Here we can chart the approximate ‘style’ and ‘bigness’ of my hair throughout the 80s and 90s by comparing it to musicians from Rock Cards!


As for now… I still have hair, luckily, even though there are a fair few patches of grey. Most times it’s cut short at the sides with a spikey mop on top – a bit punky. Bathroom hair days now are only ever short compared to the best part of an hour in older days. Some gel. Wax. Easy. And if it’s a bad hair day… there’s always a hat 🙂

That’s all for now, mates! Join us again soon for more Rock Cards fun, and thank you for doing your hair with us 🙂


About Rock Cards

In 1991, the Brokum Trading Card company marketed a collectable set of heavy metal and rock band trading cards and unleashed it to the headbanging public. Cards came in random packs of 13 and featured many famous bands of the 1980s along with some class acts from the 70s. The front of each card showed a full colour photograph of the band or band member, while the back showed an additional photo along with information and stats.

Big thanks to my Canadian mate and fellow WP blogger, Resa, over at Graffiti Lux Art & More who sent me these awesome trading cards. Resa, you rock! \m/


 

The art of children’s storybooks and vinyl records, 1960s -1980s

Agathe Tran Quang My and Biosca art for Anne Sylvestre – “Fabulettes” 1969.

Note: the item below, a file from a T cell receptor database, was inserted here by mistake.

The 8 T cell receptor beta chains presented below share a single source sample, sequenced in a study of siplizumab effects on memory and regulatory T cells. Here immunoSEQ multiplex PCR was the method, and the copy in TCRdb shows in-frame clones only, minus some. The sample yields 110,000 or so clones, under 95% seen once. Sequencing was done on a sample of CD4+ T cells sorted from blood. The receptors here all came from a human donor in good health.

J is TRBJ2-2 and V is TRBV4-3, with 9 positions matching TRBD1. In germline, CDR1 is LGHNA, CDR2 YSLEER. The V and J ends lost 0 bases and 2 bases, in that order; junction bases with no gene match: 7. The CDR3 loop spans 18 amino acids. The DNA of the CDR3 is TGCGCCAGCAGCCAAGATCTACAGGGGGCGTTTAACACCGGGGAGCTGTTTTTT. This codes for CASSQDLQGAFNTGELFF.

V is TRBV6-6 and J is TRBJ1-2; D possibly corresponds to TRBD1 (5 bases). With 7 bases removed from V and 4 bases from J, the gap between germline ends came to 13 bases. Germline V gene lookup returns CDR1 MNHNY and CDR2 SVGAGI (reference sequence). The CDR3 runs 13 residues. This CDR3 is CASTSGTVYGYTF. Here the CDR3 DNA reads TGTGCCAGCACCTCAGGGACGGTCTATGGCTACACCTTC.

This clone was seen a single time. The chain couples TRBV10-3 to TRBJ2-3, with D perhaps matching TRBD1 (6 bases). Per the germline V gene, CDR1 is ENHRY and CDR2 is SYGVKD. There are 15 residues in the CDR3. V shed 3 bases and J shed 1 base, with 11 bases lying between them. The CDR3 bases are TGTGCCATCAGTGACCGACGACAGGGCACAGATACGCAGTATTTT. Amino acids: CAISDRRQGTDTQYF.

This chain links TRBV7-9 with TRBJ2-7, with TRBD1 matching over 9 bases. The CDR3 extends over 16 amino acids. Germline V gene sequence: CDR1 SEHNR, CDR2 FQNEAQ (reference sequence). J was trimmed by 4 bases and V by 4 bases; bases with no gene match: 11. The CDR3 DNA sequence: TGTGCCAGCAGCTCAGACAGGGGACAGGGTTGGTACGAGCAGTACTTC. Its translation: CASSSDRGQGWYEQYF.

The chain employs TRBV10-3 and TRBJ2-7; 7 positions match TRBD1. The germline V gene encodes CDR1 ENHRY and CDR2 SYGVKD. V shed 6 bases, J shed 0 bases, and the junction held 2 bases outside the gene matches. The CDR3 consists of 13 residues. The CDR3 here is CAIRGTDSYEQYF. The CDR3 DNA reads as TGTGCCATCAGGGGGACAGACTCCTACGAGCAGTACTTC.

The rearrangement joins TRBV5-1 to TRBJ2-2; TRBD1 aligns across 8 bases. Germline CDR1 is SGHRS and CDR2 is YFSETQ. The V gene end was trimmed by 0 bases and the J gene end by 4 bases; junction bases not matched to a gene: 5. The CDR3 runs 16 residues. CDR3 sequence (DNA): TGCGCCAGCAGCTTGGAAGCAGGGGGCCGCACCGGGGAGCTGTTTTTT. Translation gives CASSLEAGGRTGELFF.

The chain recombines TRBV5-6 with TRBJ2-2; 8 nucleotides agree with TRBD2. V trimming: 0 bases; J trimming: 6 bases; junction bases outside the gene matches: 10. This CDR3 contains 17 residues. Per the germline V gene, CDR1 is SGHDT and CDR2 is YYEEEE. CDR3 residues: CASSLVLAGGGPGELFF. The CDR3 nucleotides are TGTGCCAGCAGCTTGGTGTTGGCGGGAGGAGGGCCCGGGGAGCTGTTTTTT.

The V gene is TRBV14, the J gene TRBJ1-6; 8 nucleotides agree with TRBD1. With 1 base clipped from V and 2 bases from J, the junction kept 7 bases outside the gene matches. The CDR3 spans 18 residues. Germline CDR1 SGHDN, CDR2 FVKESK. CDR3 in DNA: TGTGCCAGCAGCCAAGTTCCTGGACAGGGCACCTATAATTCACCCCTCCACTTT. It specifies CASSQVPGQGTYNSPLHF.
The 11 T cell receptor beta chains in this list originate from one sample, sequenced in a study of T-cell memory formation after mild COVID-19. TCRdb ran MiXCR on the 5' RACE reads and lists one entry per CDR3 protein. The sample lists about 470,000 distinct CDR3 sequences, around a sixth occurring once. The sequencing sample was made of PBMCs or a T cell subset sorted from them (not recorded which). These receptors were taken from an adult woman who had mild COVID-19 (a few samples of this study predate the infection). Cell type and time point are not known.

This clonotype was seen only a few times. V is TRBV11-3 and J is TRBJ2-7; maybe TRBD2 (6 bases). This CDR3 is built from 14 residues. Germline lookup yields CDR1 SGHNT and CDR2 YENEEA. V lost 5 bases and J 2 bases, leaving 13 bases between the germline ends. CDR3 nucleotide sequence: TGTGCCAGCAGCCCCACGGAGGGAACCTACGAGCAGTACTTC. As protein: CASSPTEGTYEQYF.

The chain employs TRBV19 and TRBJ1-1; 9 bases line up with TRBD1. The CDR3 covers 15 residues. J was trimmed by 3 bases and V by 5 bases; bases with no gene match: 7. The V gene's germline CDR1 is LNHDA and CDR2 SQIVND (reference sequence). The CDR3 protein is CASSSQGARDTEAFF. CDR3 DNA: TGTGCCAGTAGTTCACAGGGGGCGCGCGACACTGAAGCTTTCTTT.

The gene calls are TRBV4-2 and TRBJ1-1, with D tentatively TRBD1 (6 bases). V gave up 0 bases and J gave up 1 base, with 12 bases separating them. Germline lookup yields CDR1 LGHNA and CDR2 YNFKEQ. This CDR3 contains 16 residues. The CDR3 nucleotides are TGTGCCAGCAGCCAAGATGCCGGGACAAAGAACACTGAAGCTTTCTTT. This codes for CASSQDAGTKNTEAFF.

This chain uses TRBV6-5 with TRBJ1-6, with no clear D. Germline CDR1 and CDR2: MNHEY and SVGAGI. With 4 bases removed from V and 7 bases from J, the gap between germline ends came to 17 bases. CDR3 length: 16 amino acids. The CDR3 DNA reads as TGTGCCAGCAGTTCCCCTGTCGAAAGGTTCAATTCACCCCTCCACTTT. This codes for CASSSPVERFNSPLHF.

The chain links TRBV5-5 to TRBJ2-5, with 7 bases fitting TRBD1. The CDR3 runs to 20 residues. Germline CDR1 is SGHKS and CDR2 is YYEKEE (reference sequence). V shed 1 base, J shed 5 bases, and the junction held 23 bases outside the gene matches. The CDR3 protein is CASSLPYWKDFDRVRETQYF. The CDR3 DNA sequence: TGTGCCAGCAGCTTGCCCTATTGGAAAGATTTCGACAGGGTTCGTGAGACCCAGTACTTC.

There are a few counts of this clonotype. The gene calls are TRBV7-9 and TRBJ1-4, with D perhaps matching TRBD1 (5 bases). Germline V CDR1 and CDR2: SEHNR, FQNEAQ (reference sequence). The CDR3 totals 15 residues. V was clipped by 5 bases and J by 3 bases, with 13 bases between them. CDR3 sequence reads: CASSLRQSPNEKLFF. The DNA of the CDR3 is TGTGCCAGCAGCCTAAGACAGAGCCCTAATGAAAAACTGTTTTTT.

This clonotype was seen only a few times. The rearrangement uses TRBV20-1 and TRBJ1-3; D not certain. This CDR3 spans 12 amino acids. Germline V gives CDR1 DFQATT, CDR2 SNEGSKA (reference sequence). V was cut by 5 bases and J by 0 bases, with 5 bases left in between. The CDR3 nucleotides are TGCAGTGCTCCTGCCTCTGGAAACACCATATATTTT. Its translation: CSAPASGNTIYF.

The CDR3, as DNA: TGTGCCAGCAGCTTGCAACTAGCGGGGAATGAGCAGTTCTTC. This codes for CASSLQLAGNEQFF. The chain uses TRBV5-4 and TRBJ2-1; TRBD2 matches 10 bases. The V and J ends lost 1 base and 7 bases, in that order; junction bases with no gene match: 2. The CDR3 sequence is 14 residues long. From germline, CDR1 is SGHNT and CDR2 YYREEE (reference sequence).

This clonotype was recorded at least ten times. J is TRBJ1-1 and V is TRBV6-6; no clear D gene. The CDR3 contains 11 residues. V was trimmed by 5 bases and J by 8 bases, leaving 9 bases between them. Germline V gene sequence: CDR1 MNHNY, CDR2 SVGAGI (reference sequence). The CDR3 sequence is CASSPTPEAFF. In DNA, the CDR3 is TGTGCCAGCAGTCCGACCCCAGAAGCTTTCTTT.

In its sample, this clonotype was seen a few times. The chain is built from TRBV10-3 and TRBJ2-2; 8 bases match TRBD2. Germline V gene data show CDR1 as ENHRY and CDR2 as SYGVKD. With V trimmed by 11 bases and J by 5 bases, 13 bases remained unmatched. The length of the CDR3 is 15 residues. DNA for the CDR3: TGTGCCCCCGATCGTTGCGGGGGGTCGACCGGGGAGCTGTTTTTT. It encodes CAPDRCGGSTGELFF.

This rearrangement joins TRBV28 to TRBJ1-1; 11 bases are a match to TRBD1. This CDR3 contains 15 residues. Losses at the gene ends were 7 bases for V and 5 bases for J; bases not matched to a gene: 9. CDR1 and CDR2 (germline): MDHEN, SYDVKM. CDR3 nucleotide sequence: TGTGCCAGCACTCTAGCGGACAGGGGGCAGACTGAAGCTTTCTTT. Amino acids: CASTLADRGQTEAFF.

The storybook and vinyl record was an opportunity for children to fully immerse themselves in their favourite fairy tale, nursery ryhme, song or film. As Disney proclaimed: children can “see the pictures” “hear the record” and “read the book”. Disney Records and its Buena Vista label, along with Peter Pan Records and its derivative Power Records, were among the first companies to explore this multi-media approach to entertaining children by releasing storybooks with a vinyl record. Later would come cassettes – adding a new dimension of ‘mobility’ to the experience, when children could listen on a Walkman and be free to move from room to room or even go outside.

In today’s post we take a look at some French storybooks and vinyl records aimed at the younger children’s market, featuring fairy tales, nursery rhymes and traditional songs. Especially, we take the opportunity to look at some of the artwork involved, and here we see wonderful illustrations from the likes of Biosca, Denise Chabot, Agathe Tran Quang My, Annette Moch and JP Huster who each contributed delightful art for many record sleeves and booklets aimed at children throughout 1960s and 1980s France.


The art of Denise Chabot from “Rondes Enfantines” storybook and record 


The art of Annette Moch and JP Huster – “Fabulettes” 1964.